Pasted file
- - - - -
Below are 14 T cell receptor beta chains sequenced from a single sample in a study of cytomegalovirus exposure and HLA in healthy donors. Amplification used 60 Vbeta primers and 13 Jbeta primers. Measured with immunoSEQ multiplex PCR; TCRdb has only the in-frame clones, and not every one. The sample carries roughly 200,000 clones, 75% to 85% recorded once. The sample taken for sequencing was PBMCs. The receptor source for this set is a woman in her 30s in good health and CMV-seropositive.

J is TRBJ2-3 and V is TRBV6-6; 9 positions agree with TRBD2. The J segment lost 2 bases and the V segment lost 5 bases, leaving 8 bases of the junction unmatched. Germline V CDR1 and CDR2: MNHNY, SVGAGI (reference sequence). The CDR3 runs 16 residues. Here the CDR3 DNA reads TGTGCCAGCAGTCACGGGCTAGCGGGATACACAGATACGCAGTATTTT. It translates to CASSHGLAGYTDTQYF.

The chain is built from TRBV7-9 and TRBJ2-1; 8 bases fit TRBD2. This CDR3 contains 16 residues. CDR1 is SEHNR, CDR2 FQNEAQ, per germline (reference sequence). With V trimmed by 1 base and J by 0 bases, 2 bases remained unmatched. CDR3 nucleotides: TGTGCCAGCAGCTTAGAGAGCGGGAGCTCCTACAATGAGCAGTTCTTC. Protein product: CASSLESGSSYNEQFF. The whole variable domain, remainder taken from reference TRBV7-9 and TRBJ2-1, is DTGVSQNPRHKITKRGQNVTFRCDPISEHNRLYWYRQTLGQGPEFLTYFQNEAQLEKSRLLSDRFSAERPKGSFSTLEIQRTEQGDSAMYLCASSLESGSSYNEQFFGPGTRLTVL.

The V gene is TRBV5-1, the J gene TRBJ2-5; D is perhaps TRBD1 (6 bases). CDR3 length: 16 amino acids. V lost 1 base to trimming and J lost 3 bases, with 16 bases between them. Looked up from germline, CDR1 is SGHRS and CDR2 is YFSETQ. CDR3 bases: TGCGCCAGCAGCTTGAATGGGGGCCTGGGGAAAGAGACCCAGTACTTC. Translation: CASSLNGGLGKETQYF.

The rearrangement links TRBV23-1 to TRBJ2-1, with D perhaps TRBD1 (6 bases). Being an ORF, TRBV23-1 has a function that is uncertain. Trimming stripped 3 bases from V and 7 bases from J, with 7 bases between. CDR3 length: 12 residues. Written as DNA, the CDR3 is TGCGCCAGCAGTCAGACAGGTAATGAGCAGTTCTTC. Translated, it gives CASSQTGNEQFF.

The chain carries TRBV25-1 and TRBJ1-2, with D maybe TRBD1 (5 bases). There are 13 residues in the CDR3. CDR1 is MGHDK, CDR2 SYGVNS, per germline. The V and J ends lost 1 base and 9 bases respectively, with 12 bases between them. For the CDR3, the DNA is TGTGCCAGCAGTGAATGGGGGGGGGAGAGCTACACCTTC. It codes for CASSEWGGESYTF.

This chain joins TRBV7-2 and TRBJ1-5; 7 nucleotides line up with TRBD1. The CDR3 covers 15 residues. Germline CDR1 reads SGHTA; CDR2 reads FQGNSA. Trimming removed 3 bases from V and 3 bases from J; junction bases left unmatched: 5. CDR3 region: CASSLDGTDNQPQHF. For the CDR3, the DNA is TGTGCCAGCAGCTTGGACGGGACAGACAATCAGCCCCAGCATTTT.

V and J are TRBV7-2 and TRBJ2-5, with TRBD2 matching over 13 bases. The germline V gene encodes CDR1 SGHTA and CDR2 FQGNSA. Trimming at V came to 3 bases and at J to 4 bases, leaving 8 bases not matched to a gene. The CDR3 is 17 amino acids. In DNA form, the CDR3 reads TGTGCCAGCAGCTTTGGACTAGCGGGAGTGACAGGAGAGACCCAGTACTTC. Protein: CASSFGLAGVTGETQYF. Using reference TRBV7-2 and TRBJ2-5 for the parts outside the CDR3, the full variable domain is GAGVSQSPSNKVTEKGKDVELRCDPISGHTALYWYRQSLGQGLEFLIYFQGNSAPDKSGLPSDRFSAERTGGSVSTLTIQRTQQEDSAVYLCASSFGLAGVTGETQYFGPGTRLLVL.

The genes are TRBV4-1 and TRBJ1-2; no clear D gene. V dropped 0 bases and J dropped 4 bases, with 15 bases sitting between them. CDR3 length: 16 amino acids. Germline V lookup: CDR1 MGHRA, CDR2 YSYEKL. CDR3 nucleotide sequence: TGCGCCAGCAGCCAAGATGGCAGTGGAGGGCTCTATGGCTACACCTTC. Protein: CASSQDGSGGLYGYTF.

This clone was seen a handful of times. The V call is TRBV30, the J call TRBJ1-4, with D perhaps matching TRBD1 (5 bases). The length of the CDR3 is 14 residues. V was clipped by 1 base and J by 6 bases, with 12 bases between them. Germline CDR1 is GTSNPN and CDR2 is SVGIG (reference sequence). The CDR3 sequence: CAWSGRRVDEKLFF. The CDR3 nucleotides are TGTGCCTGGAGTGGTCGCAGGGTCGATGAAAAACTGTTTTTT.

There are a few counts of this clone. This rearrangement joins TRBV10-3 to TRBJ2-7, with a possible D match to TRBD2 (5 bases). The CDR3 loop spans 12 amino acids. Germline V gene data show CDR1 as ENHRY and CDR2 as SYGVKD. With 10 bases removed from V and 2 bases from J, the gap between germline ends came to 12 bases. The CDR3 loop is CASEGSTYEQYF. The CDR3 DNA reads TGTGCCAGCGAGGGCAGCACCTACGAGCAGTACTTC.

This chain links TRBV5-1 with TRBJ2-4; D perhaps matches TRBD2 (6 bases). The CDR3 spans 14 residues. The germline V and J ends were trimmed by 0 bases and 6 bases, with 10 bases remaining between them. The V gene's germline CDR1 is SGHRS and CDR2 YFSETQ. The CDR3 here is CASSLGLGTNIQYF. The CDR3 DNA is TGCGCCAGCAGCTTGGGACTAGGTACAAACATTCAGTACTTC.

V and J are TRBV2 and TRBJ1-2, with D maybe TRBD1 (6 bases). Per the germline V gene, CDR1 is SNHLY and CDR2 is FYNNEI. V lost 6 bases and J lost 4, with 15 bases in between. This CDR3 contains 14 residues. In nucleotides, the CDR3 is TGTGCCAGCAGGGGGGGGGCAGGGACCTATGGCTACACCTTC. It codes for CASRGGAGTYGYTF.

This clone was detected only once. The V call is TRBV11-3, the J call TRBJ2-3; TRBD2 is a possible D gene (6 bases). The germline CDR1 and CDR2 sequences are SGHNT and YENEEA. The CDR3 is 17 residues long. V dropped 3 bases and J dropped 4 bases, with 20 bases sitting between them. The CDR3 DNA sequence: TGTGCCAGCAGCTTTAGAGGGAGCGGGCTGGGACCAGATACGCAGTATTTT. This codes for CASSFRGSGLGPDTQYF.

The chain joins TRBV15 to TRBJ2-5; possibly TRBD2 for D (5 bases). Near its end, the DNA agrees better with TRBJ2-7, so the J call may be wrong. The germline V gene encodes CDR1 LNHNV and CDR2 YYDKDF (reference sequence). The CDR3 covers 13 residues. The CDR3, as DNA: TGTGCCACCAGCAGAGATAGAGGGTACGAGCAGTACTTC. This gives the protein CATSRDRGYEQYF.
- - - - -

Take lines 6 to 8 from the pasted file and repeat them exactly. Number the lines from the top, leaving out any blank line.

The chain carries TRBV25-1 and TRBJ1-2, with D maybe TRBD1 (5 bases). There are 13 residues in the CDR3. CDR1 is MGHDK, CDR2 SYGVNS, per germline. The V and J ends lost 1 base and 9 bases respectively, with 12 bases between them. For the CDR3, the DNA is TGTGCCAGCAGTGAATGGGGGGGGGAGAGCTACACCTTC. It codes for CASSEWGGESYTF.

This chain joins TRBV7-2 and TRBJ1-5; 7 nucleotides line up with TRBD1. The CDR3 covers 15 residues. Germline CDR1 reads SGHTA; CDR2 reads FQGNSA. Trimming removed 3 bases from V and 3 bases from J; junction bases left unmatched: 5. CDR3 region: CASSLDGTDNQPQHF. For the CDR3, the DNA is TGTGCCAGCAGCTTGGACGGGACAGACAATCAGCCCCAGCATTTT.

V and J are TRBV7-2 and TRBJ2-5, with TRBD2 matching over 13 bases. The germline V gene encodes CDR1 SGHTA and CDR2 FQGNSA. Trimming at V came to 3 bases and at J to 4 bases, leaving 8 bases not matched to a gene. The CDR3 is 17 amino acids. In DNA form, the CDR3 reads TGTGCCAGCAGCTTTGGACTAGCGGGAGTGACAGGAGAGACCCAGTACTTC. Protein: CASSFGLAGVTGETQYF. Using reference TRBV7-2 and TRBJ2-5 for the parts outside the CDR3, the full variable domain is GAGVSQSPSNKVTEKGKDVELRCDPISGHTALYWYRQSLGQGLEFLIYFQGNSAPDKSGLPSDRFSAERTGGSVSTLTIQRTQQEDSAVYLCASSFGLAGVTGETQYFGPGTRLLVL.